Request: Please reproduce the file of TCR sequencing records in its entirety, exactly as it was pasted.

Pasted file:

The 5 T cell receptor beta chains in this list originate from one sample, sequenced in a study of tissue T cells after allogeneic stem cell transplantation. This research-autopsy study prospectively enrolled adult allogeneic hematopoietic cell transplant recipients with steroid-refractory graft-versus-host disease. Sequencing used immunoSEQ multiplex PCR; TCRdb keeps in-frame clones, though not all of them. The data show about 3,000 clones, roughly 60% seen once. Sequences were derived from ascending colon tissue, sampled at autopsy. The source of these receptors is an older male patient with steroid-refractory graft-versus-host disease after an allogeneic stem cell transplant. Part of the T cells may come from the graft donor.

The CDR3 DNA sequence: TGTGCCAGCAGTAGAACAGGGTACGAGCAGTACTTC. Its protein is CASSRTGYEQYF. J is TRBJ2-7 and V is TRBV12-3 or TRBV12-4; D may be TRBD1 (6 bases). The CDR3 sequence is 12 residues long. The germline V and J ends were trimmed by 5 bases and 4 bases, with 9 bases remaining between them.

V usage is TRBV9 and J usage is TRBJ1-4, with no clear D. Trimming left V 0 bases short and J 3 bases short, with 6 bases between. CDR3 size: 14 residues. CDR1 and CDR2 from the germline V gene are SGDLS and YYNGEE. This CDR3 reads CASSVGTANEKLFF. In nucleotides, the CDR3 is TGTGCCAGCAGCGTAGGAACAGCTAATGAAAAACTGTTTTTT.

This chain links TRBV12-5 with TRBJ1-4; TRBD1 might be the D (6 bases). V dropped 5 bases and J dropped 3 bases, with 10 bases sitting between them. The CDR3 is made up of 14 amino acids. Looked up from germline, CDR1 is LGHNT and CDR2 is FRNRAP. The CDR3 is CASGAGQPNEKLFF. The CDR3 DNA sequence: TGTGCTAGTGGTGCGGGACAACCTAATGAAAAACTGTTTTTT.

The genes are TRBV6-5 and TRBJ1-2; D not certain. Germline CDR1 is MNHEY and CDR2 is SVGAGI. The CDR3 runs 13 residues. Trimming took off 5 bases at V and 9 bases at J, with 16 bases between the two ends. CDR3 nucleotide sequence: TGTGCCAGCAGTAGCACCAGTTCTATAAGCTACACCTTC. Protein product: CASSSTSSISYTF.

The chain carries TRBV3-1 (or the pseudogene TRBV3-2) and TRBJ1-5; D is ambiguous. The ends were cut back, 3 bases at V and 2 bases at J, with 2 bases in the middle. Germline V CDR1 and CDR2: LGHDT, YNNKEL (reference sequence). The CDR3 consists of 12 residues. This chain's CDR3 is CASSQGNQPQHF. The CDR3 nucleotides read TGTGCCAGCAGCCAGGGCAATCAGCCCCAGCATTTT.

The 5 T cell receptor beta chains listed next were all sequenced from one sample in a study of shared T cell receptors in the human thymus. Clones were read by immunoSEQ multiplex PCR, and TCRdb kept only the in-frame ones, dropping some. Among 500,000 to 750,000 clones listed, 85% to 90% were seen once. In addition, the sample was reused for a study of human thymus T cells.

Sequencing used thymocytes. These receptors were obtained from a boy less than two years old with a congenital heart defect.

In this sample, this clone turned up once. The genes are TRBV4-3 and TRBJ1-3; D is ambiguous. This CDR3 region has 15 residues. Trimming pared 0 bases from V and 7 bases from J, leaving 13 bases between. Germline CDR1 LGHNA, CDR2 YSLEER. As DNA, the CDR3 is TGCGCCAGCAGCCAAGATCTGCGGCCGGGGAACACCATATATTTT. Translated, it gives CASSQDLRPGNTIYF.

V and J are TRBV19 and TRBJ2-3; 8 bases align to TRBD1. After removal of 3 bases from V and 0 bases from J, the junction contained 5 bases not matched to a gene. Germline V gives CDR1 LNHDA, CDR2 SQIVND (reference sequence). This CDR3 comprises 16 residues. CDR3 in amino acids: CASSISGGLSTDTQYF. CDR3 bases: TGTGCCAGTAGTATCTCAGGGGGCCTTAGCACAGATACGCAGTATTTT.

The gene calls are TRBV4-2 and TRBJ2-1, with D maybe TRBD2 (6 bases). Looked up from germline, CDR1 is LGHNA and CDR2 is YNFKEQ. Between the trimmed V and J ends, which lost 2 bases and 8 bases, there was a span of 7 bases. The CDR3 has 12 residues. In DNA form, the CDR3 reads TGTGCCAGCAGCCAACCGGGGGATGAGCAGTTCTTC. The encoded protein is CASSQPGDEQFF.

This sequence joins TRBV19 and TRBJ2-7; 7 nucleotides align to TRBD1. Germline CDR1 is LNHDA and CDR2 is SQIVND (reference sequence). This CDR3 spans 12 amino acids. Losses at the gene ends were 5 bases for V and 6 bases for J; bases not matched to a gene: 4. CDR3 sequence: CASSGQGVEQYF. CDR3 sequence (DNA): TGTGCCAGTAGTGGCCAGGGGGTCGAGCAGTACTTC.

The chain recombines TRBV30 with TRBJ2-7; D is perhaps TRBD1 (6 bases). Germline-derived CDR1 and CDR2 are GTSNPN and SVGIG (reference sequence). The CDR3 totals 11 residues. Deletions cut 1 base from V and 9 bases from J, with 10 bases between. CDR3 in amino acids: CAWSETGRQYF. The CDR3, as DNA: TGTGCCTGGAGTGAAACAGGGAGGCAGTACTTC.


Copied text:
The 5 T cell receptor beta chains in this list originate from one sample, sequenced in a study of tissue T cells after allogeneic stem cell transplantation. This research-autopsy study prospectively enrolled adult allogeneic hematopoietic cell transplant recipients with steroid-refractory graft-versus-host disease. Sequencing used immunoSEQ multiplex PCR; TCRdb keeps in-frame clones, though not all of them. The data show about 3,000 clones, roughly 60% seen once. Sequences were derived from ascending colon tissue, sampled at autopsy. The source of these receptors is an older male patient with steroid-refractory graft-versus-host disease after an allogeneic stem cell transplant. Part of the T cells may come from the graft donor.

The CDR3 DNA sequence: TGTGCCAGCAGTAGAACAGGGTACGAGCAGTACTTC. Its protein is CASSRTGYEQYF. J is TRBJ2-7 and V is TRBV12-3 or TRBV12-4; D may be TRBD1 (6 bases). The CDR3 sequence is 12 residues long. The germline V and J ends were trimmed by 5 bases and 4 bases, with 9 bases remaining between them.

V usage is TRBV9 and J usage is TRBJ1-4, with no clear D. Trimming left V 0 bases short and J 3 bases short, with 6 bases between. CDR3 size: 14 residues. CDR1 and CDR2 from the germline V gene are SGDLS and YYNGEE. This CDR3 reads CASSVGTANEKLFF. In nucleotides, the CDR3 is TGTGCCAGCAGCGTAGGAACAGCTAATGAAAAACTGTTTTTT.

This chain links TRBV12-5 with TRBJ1-4; TRBD1 might be the D (6 bases). V dropped 5 bases and J dropped 3 bases, with 10 bases sitting between them. The CDR3 is made up of 14 amino acids. Looked up from germline, CDR1 is LGHNT and CDR2 is FRNRAP. The CDR3 is CASGAGQPNEKLFF. The CDR3 DNA sequence: TGTGCTAGTGGTGCGGGACAACCTAATGAAAAACTGTTTTTT.

The genes are TRBV6-5 and TRBJ1-2; D not certain. Germline CDR1 is MNHEY and CDR2 is SVGAGI. The CDR3 runs 13 residues. Trimming took off 5 bases at V and 9 bases at J, with 16 bases between the two ends. CDR3 nucleotide sequence: TGTGCCAGCAGTAGCACCAGTTCTATAAGCTACACCTTC. Protein product: CASSSTSSISYTF.

The chain carries TRBV3-1 (or the pseudogene TRBV3-2) and TRBJ1-5; D is ambiguous. The ends were cut back, 3 bases at V and 2 bases at J, with 2 bases in the middle. Germline V CDR1 and CDR2: LGHDT, YNNKEL (reference sequence). The CDR3 consists of 12 residues. This chain's CDR3 is CASSQGNQPQHF. The CDR3 nucleotides read TGTGCCAGCAGCCAGGGCAATCAGCCCCAGCATTTT.

The 5 T cell receptor beta chains listed next were all sequenced from one sample in a study of shared T cell receptors in the human thymus. Clones were read by immunoSEQ multiplex PCR, and TCRdb kept only the in-frame ones, dropping some. Among 500,000 to 750,000 clones listed, 85% to 90% were seen once. In addition, the sample was reused for a study of human thymus T cells.

Sequencing used thymocytes. These receptors were obtained from a boy less than two years old with a congenital heart defect.

In this sample, this clone turned up once. The genes are TRBV4-3 and TRBJ1-3; D is ambiguous. This CDR3 region has 15 residues. Trimming pared 0 bases from V and 7 bases from J, leaving 13 bases between. Germline CDR1 LGHNA, CDR2 YSLEER. As DNA, the CDR3 is TGCGCCAGCAGCCAAGATCTGCGGCCGGGGAACACCATATATTTT. Translated, it gives CASSQDLRPGNTIYF.

V and J are TRBV19 and TRBJ2-3; 8 bases align to TRBD1. After removal of 3 bases from V and 0 bases from J, the junction contained 5 bases not matched to a gene. Germline V gives CDR1 LNHDA, CDR2 SQIVND (reference sequence). This CDR3 comprises 16 residues. CDR3 in amino acids: CASSISGGLSTDTQYF. CDR3 bases: TGTGCCAGTAGTATCTCAGGGGGCCTTAGCACAGATACGCAGTATTTT.

The gene calls are TRBV4-2 and TRBJ2-1, with D maybe TRBD2 (6 bases). Looked up from germline, CDR1 is LGHNA and CDR2 is YNFKEQ. Between the trimmed V and J ends, which lost 2 bases and 8 bases, there was a span of 7 bases. The CDR3 has 12 residues. In DNA form, the CDR3 reads TGTGCCAGCAGCCAACCGGGGGATGAGCAGTTCTTC. The encoded protein is CASSQPGDEQFF.

This sequence joins TRBV19 and TRBJ2-7; 7 nucleotides align to TRBD1. Germline CDR1 is LNHDA and CDR2 is SQIVND (reference sequence). This CDR3 spans 12 amino acids. Losses at the gene ends were 5 bases for V and 6 bases for J; bases not matched to a gene: 4. CDR3 sequence: CASSGQGVEQYF. CDR3 sequence (DNA): TGTGCCAGTAGTGGCCAGGGGGTCGAGCAGTACTTC.

The chain recombines TRBV30 with TRBJ2-7; D is perhaps TRBD1 (6 bases). Germline-derived CDR1 and CDR2 are GTSNPN and SVGIG (reference sequence). The CDR3 totals 11 residues. Deletions cut 1 base from V and 9 bases from J, with 10 bases between. CDR3 in amino acids: CAWSETGRQYF. The CDR3, as DNA: TGTGCCTGGAGTGAAACAGGGAGGCAGTACTTC.